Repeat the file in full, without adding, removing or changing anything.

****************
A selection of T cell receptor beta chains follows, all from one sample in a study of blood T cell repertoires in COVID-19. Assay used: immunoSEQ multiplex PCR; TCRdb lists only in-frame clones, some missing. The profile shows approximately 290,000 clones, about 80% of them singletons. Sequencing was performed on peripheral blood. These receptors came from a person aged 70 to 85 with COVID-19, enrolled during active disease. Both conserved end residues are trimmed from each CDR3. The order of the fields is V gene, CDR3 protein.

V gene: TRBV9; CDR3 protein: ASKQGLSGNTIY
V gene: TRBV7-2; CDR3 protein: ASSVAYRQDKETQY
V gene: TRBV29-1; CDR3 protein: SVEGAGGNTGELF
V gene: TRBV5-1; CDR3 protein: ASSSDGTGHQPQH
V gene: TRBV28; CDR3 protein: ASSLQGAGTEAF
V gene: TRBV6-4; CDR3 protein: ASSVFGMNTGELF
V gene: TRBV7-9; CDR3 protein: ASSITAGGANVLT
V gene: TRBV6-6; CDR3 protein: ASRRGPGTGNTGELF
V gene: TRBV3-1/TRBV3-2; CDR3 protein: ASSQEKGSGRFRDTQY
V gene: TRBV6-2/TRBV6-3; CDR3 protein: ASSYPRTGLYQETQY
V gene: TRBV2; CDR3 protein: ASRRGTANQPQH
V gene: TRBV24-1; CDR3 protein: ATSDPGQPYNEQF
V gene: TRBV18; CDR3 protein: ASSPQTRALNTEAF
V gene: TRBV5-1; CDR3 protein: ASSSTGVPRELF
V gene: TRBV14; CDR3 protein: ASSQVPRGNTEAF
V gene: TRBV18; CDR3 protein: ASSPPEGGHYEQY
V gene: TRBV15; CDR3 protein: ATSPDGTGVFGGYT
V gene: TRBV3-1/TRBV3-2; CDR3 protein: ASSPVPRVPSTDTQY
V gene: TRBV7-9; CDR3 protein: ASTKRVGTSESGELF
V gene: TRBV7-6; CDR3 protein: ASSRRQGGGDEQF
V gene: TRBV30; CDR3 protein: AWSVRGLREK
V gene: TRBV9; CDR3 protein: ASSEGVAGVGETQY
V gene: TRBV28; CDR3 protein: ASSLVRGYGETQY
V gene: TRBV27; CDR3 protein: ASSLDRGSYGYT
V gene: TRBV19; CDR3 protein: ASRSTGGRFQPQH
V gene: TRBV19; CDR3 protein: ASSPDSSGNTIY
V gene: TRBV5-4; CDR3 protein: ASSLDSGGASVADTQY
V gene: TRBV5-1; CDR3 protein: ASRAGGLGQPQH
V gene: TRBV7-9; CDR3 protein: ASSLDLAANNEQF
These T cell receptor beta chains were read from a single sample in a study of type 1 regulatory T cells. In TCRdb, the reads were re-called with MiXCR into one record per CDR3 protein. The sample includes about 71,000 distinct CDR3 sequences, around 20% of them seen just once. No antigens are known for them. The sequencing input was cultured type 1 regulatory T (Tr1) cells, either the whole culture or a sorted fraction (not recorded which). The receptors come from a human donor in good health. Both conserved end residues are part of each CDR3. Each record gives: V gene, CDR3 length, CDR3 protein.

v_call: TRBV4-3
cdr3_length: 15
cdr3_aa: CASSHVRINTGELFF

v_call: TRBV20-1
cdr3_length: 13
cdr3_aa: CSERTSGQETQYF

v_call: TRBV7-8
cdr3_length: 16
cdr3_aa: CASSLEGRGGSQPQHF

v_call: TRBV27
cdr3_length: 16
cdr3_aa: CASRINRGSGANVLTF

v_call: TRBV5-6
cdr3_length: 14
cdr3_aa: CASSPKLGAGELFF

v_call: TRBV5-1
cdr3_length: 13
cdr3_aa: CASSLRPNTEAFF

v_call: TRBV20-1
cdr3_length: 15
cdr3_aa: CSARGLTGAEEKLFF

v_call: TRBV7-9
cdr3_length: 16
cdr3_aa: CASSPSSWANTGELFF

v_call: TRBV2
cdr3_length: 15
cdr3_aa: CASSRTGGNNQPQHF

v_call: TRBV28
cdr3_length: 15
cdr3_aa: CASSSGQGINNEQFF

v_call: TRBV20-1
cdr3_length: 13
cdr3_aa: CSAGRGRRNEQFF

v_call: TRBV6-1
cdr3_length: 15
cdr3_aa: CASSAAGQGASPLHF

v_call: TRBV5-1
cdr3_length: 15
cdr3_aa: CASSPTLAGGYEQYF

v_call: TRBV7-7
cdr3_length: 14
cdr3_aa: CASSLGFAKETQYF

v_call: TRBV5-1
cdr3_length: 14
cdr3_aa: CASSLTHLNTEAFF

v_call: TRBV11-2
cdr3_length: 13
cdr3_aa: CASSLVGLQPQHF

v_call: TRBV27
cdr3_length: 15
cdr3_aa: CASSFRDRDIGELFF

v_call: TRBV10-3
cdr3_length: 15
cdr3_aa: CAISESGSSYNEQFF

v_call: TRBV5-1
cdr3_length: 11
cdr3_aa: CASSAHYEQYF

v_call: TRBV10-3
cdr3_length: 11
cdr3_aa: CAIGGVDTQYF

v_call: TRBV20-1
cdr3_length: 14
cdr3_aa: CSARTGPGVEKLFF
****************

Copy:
A selection of T cell receptor beta chains follows, all from one sample in a study of blood T cell repertoires in COVID-19. Assay used: immunoSEQ multiplex PCR; TCRdb lists only in-frame clones, some missing. The profile shows approximately 290,000 clones, about 80% of them singletons. Sequencing was performed on peripheral blood. These receptors came from a person aged 70 to 85 with COVID-19, enrolled during active disease. Both conserved end residues are trimmed from each CDR3. The order of the fields is V gene, CDR3 protein.

V gene: TRBV9; CDR3 protein: ASKQGLSGNTIY
V gene: TRBV7-2; CDR3 protein: ASSVAYRQDKETQY
V gene: TRBV29-1; CDR3 protein: SVEGAGGNTGELF
V gene: TRBV5-1; CDR3 protein: ASSSDGTGHQPQH
V gene: TRBV28; CDR3 protein: ASSLQGAGTEAF
V gene: TRBV6-4; CDR3 protein: ASSVFGMNTGELF
V gene: TRBV7-9; CDR3 protein: ASSITAGGANVLT
V gene: TRBV6-6; CDR3 protein: ASRRGPGTGNTGELF
V gene: TRBV3-1/TRBV3-2; CDR3 protein: ASSQEKGSGRFRDTQY
V gene: TRBV6-2/TRBV6-3; CDR3 protein: ASSYPRTGLYQETQY
V gene: TRBV2; CDR3 protein: ASRRGTANQPQH
V gene: TRBV24-1; CDR3 protein: ATSDPGQPYNEQF
V gene: TRBV18; CDR3 protein: ASSPQTRALNTEAF
V gene: TRBV5-1; CDR3 protein: ASSSTGVPRELF
V gene: TRBV14; CDR3 protein: ASSQVPRGNTEAF
V gene: TRBV18; CDR3 protein: ASSPPEGGHYEQY
V gene: TRBV15; CDR3 protein: ATSPDGTGVFGGYT
V gene: TRBV3-1/TRBV3-2; CDR3 protein: ASSPVPRVPSTDTQY
V gene: TRBV7-9; CDR3 protein: ASTKRVGTSESGELF
V gene: TRBV7-6; CDR3 protein: ASSRRQGGGDEQF
V gene: TRBV30; CDR3 protein: AWSVRGLREK
V gene: TRBV9; CDR3 protein: ASSEGVAGVGETQY
V gene: TRBV28; CDR3 protein: ASSLVRGYGETQY
V gene: TRBV27; CDR3 protein: ASSLDRGSYGYT
V gene: TRBV19; CDR3 protein: ASRSTGGRFQPQH
V gene: TRBV19; CDR3 protein: ASSPDSSGNTIY
V gene: TRBV5-4; CDR3 protein: ASSLDSGGASVADTQY
V gene: TRBV5-1; CDR3 protein: ASRAGGLGQPQH
V gene: TRBV7-9; CDR3 protein: ASSLDLAANNEQF
These T cell receptor beta chains were read from a single sample in a study of type 1 regulatory T cells. In TCRdb, the reads were re-called with MiXCR into one record per CDR3 protein. The sample includes about 71,000 distinct CDR3 sequences, around 20% of them seen just once. No antigens are known for them. The sequencing input was cultured type 1 regulatory T (Tr1) cells, either the whole culture or a sorted fraction (not recorded which). The receptors come from a human donor in good health. Both conserved end residues are part of each CDR3. Each record gives: V gene, CDR3 length, CDR3 protein.

v_call: TRBV4-3
cdr3_length: 15
cdr3_aa: CASSHVRINTGELFF

v_call: TRBV20-1
cdr3_length: 13
cdr3_aa: CSERTSGQETQYF

v_call: TRBV7-8
cdr3_length: 16
cdr3_aa: CASSLEGRGGSQPQHF

v_call: TRBV27
cdr3_length: 16
cdr3_aa: CASRINRGSGANVLTF

v_call: TRBV5-6
cdr3_length: 14
cdr3_aa: CASSPKLGAGELFF

v_call: TRBV5-1
cdr3_length: 13
cdr3_aa: CASSLRPNTEAFF

v_call: TRBV20-1
cdr3_length: 15
cdr3_aa: CSARGLTGAEEKLFF

v_call: TRBV7-9
cdr3_length: 16
cdr3_aa: CASSPSSWANTGELFF

v_call: TRBV2
cdr3_length: 15
cdr3_aa: CASSRTGGNNQPQHF

v_call: TRBV28
cdr3_length: 15
cdr3_aa: CASSSGQGINNEQFF

v_call: TRBV20-1
cdr3_length: 13
cdr3_aa: CSAGRGRRNEQFF

v_call: TRBV6-1
cdr3_length: 15
cdr3_aa: CASSAAGQGASPLHF

v_call: TRBV5-1
cdr3_length: 15
cdr3_aa: CASSPTLAGGYEQYF

v_call: TRBV7-7
cdr3_length: 14
cdr3_aa: CASSLGFAKETQYF

v_call: TRBV5-1
cdr3_length: 14
cdr3_aa: CASSLTHLNTEAFF

v_call: TRBV11-2
cdr3_length: 13
cdr3_aa: CASSLVGLQPQHF

v_call: TRBV27
cdr3_length: 15
cdr3_aa: CASSFRDRDIGELFF

v_call: TRBV10-3
cdr3_length: 15
cdr3_aa: CAISESGSSYNEQFF

v_call: TRBV5-1
cdr3_length: 11
cdr3_aa: CASSAHYEQYF

v_call: TRBV10-3
cdr3_length: 11
cdr3_aa: CAIGGVDTQYF

v_call: TRBV20-1
cdr3_length: 14
cdr3_aa: CSARTGPGVEKLFF